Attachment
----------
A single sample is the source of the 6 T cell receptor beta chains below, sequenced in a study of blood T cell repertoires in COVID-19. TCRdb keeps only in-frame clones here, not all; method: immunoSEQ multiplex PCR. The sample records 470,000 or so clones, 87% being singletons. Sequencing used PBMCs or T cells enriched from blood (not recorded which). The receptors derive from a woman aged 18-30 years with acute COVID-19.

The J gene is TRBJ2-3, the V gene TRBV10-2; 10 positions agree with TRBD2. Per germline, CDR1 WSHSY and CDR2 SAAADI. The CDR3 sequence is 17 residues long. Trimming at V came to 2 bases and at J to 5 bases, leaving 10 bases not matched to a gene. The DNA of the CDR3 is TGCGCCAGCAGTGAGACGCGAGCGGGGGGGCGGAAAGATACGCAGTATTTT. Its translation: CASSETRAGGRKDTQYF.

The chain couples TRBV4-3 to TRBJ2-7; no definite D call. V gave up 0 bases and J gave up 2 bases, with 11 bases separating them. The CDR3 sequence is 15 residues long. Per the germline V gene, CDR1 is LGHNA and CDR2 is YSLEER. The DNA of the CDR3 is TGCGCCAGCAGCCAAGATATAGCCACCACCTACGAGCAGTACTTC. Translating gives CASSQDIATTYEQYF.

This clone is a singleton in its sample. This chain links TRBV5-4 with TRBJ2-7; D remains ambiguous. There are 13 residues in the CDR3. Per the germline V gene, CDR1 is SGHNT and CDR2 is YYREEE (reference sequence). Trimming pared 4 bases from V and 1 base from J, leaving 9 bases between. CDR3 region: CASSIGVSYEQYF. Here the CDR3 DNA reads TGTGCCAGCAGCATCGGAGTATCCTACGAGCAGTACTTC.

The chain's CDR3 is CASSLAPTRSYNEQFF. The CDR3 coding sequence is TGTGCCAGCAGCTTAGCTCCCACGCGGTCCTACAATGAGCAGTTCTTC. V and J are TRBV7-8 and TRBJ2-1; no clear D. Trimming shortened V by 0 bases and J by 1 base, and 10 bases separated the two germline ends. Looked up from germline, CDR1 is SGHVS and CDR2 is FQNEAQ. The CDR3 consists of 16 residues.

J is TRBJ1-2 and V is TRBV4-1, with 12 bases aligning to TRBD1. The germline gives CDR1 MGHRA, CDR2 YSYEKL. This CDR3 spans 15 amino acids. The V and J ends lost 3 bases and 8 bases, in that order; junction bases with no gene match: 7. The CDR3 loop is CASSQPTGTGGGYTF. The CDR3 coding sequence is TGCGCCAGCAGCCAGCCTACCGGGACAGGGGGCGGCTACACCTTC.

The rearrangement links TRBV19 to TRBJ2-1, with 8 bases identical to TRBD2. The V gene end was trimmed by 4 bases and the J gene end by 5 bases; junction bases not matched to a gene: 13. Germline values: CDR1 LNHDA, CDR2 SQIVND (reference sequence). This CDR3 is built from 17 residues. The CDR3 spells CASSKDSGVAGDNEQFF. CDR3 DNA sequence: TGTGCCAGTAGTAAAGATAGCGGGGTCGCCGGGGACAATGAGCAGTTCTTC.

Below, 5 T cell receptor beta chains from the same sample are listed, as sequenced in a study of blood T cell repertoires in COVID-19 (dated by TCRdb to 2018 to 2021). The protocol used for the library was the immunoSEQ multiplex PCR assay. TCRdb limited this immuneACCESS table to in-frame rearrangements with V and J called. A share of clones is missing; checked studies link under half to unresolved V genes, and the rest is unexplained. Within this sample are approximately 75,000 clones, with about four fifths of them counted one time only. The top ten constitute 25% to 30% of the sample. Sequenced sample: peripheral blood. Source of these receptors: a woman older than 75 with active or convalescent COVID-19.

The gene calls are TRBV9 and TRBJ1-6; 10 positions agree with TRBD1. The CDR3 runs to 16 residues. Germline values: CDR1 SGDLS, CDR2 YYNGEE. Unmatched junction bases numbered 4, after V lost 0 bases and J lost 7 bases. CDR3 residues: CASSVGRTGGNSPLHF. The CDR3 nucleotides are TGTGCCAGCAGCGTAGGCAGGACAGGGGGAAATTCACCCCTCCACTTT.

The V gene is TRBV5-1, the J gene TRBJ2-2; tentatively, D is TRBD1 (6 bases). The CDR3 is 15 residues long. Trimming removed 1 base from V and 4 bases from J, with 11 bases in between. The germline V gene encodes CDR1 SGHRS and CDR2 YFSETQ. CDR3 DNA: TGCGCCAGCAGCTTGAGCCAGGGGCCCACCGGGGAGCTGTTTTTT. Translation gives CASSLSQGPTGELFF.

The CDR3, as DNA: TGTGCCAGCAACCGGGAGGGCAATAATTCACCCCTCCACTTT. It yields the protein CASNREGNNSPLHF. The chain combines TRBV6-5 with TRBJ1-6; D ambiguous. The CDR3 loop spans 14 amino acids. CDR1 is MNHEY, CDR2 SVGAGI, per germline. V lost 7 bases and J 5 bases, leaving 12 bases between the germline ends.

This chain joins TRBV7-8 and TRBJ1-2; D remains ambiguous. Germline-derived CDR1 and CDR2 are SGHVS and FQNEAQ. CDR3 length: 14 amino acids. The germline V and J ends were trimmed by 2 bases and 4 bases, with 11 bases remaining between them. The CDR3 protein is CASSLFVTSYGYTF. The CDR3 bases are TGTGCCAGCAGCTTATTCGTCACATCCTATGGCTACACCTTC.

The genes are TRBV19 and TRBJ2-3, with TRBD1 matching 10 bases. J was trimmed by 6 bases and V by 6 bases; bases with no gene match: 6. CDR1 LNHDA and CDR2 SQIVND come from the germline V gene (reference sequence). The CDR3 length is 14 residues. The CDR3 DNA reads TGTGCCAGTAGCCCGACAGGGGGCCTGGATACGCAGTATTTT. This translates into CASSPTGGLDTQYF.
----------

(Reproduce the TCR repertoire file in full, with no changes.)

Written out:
A single sample is the source of the 6 T cell receptor beta chains below, sequenced in a study of blood T cell repertoires in COVID-19. TCRdb keeps only in-frame clones here, not all; method: immunoSEQ multiplex PCR. The sample records 470,000 or so clones, 87% being singletons. Sequencing used PBMCs or T cells enriched from blood (not recorded which). The receptors derive from a woman aged 18-30 years with acute COVID-19.

The J gene is TRBJ2-3, the V gene TRBV10-2; 10 positions agree with TRBD2. Per germline, CDR1 WSHSY and CDR2 SAAADI. The CDR3 sequence is 17 residues long. Trimming at V came to 2 bases and at J to 5 bases, leaving 10 bases not matched to a gene. The DNA of the CDR3 is TGCGCCAGCAGTGAGACGCGAGCGGGGGGGCGGAAAGATACGCAGTATTTT. Its translation: CASSETRAGGRKDTQYF.

The chain couples TRBV4-3 to TRBJ2-7; no definite D call. V gave up 0 bases and J gave up 2 bases, with 11 bases separating them. The CDR3 sequence is 15 residues long. Per the germline V gene, CDR1 is LGHNA and CDR2 is YSLEER. The DNA of the CDR3 is TGCGCCAGCAGCCAAGATATAGCCACCACCTACGAGCAGTACTTC. Translating gives CASSQDIATTYEQYF.

This clone is a singleton in its sample. This chain links TRBV5-4 with TRBJ2-7; D remains ambiguous. There are 13 residues in the CDR3. Per the germline V gene, CDR1 is SGHNT and CDR2 is YYREEE (reference sequence). Trimming pared 4 bases from V and 1 base from J, leaving 9 bases between. CDR3 region: CASSIGVSYEQYF. Here the CDR3 DNA reads TGTGCCAGCAGCATCGGAGTATCCTACGAGCAGTACTTC.

The chain's CDR3 is CASSLAPTRSYNEQFF. The CDR3 coding sequence is TGTGCCAGCAGCTTAGCTCCCACGCGGTCCTACAATGAGCAGTTCTTC. V and J are TRBV7-8 and TRBJ2-1; no clear D. Trimming shortened V by 0 bases and J by 1 base, and 10 bases separated the two germline ends. Looked up from germline, CDR1 is SGHVS and CDR2 is FQNEAQ. The CDR3 consists of 16 residues.

J is TRBJ1-2 and V is TRBV4-1, with 12 bases aligning to TRBD1. The germline gives CDR1 MGHRA, CDR2 YSYEKL. This CDR3 spans 15 amino acids. The V and J ends lost 3 bases and 8 bases, in that order; junction bases with no gene match: 7. The CDR3 loop is CASSQPTGTGGGYTF. The CDR3 coding sequence is TGCGCCAGCAGCCAGCCTACCGGGACAGGGGGCGGCTACACCTTC.

The rearrangement links TRBV19 to TRBJ2-1, with 8 bases identical to TRBD2. The V gene end was trimmed by 4 bases and the J gene end by 5 bases; junction bases not matched to a gene: 13. Germline values: CDR1 LNHDA, CDR2 SQIVND (reference sequence). This CDR3 is built from 17 residues. The CDR3 spells CASSKDSGVAGDNEQFF. CDR3 DNA sequence: TGTGCCAGTAGTAAAGATAGCGGGGTCGCCGGGGACAATGAGCAGTTCTTC.

Below, 5 T cell receptor beta chains from the same sample are listed, as sequenced in a study of blood T cell repertoires in COVID-19 (dated by TCRdb to 2018 to 2021). The protocol used for the library was the immunoSEQ multiplex PCR assay. TCRdb limited this immuneACCESS table to in-frame rearrangements with V and J called. A share of clones is missing; checked studies link under half to unresolved V genes, and the rest is unexplained. Within this sample are approximately 75,000 clones, with about four fifths of them counted one time only. The top ten constitute 25% to 30% of the sample. Sequenced sample: peripheral blood. Source of these receptors: a woman older than 75 with active or convalescent COVID-19.

The gene calls are TRBV9 and TRBJ1-6; 10 positions agree with TRBD1. The CDR3 runs to 16 residues. Germline values: CDR1 SGDLS, CDR2 YYNGEE. Unmatched junction bases numbered 4, after V lost 0 bases and J lost 7 bases. CDR3 residues: CASSVGRTGGNSPLHF. The CDR3 nucleotides are TGTGCCAGCAGCGTAGGCAGGACAGGGGGAAATTCACCCCTCCACTTT.

The V gene is TRBV5-1, the J gene TRBJ2-2; tentatively, D is TRBD1 (6 bases). The CDR3 is 15 residues long. Trimming removed 1 base from V and 4 bases from J, with 11 bases in between. The germline V gene encodes CDR1 SGHRS and CDR2 YFSETQ. CDR3 DNA: TGCGCCAGCAGCTTGAGCCAGGGGCCCACCGGGGAGCTGTTTTTT. Translation gives CASSLSQGPTGELFF.

The CDR3, as DNA: TGTGCCAGCAACCGGGAGGGCAATAATTCACCCCTCCACTTT. It yields the protein CASNREGNNSPLHF. The chain combines TRBV6-5 with TRBJ1-6; D ambiguous. The CDR3 loop spans 14 amino acids. CDR1 is MNHEY, CDR2 SVGAGI, per germline. V lost 7 bases and J 5 bases, leaving 12 bases between the germline ends.

This chain joins TRBV7-8 and TRBJ1-2; D remains ambiguous. Germline-derived CDR1 and CDR2 are SGHVS and FQNEAQ. CDR3 length: 14 amino acids. The germline V and J ends were trimmed by 2 bases and 4 bases, with 11 bases remaining between them. The CDR3 protein is CASSLFVTSYGYTF. The CDR3 bases are TGTGCCAGCAGCTTATTCGTCACATCCTATGGCTACACCTTC.

The genes are TRBV19 and TRBJ2-3, with TRBD1 matching 10 bases. J was trimmed by 6 bases and V by 6 bases; bases with no gene match: 6. CDR1 LNHDA and CDR2 SQIVND come from the germline V gene (reference sequence). The CDR3 length is 14 residues. The CDR3 DNA reads TGTGCCAGTAGCCCGACAGGGGGCCTGGATACGCAGTATTTT. This translates into CASSPTGGLDTQYF.